Prenuptial Agreement Was

A prenuptial agreement, also known as a prenup, is a legal document that outlines how a couple`s assets will be divided if their marriage ends in divorce. While prenups were once considered a taboo topic, they have become more commonplace in recent years. In fact, according to a survey by the American Academy of Matrimonial Lawyers, 62% of attorneys have seen an increase in the number of clients requesting prenups over the past three years.

There are several reasons why couples may choose to enter into a prenup before getting married. One of the most common reasons is to protect assets acquired before the marriage, such as property or investments. A prenup can also help protect a spouse from the other`s debt, which could be especially important if one partner has significant student loans or other financial obligations.

Another reason why couples may choose to create a prenup is to outline how property and assets will be divided in the event of a divorce. This can help avoid lengthy and expensive legal battles over property division, which can be especially important for couples with significant assets.

It`s important to note that prenups aren`t just for the wealthy. While it`s true that many high-net-worth individuals choose to create prenups, any couple can benefit from having one. Prenups can be particularly useful for couples who have children from previous relationships, as they can help ensure that those children receive a portion of their parents` assets.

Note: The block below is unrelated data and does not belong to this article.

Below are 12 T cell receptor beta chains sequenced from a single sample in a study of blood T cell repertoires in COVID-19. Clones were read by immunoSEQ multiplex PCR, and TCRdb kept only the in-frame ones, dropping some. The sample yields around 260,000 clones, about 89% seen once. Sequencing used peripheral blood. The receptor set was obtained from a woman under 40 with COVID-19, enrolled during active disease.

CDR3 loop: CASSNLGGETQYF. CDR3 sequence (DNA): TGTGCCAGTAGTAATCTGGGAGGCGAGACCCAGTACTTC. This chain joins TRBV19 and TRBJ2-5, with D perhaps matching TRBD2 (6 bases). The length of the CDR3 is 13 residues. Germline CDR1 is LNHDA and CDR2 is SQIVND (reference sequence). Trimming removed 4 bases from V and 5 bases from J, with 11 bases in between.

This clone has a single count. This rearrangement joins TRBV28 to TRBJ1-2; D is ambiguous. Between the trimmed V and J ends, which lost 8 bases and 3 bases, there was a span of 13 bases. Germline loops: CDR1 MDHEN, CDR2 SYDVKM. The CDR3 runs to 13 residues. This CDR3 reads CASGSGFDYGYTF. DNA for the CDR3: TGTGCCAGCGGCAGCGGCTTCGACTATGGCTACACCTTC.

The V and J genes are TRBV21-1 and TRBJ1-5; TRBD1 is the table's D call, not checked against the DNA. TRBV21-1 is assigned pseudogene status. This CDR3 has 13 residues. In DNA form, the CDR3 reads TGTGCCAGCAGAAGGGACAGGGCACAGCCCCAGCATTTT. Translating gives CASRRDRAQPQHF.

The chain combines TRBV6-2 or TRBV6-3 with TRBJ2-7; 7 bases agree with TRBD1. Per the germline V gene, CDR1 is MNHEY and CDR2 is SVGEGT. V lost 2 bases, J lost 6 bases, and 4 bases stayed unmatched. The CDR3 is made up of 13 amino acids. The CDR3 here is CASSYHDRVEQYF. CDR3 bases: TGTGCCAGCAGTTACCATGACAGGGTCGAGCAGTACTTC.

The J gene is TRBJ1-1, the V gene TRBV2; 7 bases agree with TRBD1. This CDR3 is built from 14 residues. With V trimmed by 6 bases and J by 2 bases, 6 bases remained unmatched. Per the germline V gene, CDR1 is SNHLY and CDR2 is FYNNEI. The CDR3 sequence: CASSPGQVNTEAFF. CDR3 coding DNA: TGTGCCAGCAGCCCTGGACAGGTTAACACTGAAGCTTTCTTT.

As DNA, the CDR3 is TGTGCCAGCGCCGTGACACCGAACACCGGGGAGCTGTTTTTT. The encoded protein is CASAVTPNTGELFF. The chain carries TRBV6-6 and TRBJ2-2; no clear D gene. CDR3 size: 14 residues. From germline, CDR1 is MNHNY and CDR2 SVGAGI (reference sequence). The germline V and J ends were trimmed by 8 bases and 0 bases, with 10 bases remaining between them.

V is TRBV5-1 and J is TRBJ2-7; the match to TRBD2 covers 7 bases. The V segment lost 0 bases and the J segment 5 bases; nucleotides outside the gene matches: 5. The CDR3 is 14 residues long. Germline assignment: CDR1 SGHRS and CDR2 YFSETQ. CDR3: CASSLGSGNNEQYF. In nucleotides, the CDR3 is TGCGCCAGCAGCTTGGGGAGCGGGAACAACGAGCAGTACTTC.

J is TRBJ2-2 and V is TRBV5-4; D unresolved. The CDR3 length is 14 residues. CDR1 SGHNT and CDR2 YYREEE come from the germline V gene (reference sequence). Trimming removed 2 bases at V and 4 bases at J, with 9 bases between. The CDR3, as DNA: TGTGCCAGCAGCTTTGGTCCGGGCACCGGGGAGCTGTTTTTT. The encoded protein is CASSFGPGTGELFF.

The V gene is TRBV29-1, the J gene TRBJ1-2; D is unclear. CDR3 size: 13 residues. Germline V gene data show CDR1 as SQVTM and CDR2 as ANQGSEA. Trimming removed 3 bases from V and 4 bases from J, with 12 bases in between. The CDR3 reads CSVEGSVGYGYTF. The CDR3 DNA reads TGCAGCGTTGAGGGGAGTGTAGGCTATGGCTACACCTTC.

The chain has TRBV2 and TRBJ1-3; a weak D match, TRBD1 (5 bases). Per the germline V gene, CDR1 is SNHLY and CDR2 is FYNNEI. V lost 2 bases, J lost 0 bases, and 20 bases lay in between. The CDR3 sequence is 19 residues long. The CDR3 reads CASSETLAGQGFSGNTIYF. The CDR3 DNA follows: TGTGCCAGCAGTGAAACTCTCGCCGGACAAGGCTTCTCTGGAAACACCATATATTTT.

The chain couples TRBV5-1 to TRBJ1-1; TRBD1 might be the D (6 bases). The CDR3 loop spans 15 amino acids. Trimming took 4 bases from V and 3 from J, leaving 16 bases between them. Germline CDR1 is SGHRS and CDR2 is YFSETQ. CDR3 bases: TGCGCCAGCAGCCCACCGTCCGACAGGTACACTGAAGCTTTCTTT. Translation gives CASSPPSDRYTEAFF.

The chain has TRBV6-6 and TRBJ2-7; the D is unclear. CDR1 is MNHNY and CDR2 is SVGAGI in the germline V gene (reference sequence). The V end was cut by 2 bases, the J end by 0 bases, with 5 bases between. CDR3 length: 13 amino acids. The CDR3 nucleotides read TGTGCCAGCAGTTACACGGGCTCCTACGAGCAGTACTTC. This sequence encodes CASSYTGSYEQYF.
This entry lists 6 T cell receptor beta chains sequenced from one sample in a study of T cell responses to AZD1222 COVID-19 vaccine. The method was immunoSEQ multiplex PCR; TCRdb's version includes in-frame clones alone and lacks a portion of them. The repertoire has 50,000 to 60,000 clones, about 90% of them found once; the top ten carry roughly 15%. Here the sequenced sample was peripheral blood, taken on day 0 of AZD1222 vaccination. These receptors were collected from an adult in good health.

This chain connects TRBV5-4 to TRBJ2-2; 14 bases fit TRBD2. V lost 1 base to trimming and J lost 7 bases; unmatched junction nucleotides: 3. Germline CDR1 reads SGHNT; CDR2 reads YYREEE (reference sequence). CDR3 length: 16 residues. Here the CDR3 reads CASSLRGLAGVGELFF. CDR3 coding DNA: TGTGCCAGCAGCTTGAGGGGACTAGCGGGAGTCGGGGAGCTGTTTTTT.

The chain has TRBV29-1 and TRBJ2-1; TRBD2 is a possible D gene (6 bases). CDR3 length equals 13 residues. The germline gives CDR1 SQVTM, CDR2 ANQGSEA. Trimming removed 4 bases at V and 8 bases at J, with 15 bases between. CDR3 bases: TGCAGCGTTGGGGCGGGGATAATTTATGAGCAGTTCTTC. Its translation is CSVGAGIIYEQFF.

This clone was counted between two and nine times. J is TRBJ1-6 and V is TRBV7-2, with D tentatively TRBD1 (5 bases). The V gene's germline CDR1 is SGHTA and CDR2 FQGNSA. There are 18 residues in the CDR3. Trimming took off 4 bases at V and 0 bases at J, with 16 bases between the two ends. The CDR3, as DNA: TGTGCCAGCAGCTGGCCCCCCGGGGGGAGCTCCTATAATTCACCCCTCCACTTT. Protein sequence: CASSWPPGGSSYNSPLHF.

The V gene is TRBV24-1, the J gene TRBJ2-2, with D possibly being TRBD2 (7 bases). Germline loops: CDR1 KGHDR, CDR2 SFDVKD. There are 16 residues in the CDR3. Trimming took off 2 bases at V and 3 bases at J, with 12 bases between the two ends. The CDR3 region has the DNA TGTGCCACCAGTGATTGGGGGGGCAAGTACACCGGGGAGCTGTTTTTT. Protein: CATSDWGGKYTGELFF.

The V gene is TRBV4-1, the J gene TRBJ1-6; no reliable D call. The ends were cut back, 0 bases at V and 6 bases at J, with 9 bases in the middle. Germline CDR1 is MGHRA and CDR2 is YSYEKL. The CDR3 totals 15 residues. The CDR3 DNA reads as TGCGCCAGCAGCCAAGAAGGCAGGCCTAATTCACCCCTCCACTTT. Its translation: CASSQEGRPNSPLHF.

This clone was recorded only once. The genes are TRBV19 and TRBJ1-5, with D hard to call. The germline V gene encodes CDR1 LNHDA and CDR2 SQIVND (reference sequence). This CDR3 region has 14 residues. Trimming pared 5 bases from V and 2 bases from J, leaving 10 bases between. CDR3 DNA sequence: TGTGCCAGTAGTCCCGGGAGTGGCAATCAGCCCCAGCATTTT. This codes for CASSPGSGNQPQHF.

In order for a prenup to be legally binding, it must be entered into voluntarily and with full disclosure of assets. Both parties must also have the opportunity to consult with their own attorneys before signing the agreement. Prenups can cover a wide range of issues, from dividing property in case of divorce to outlining how much spousal support will be paid if the marriage ends.

While getting a prenup may not be the most romantic aspect of wedding planning, it can have significant benefits for couples who want to protect their assets and avoid messy legal battles in the event of a divorce. If you`re considering a prenup, it`s important to consult with an experienced attorney who can help you understand your rights and obligations under the agreement.

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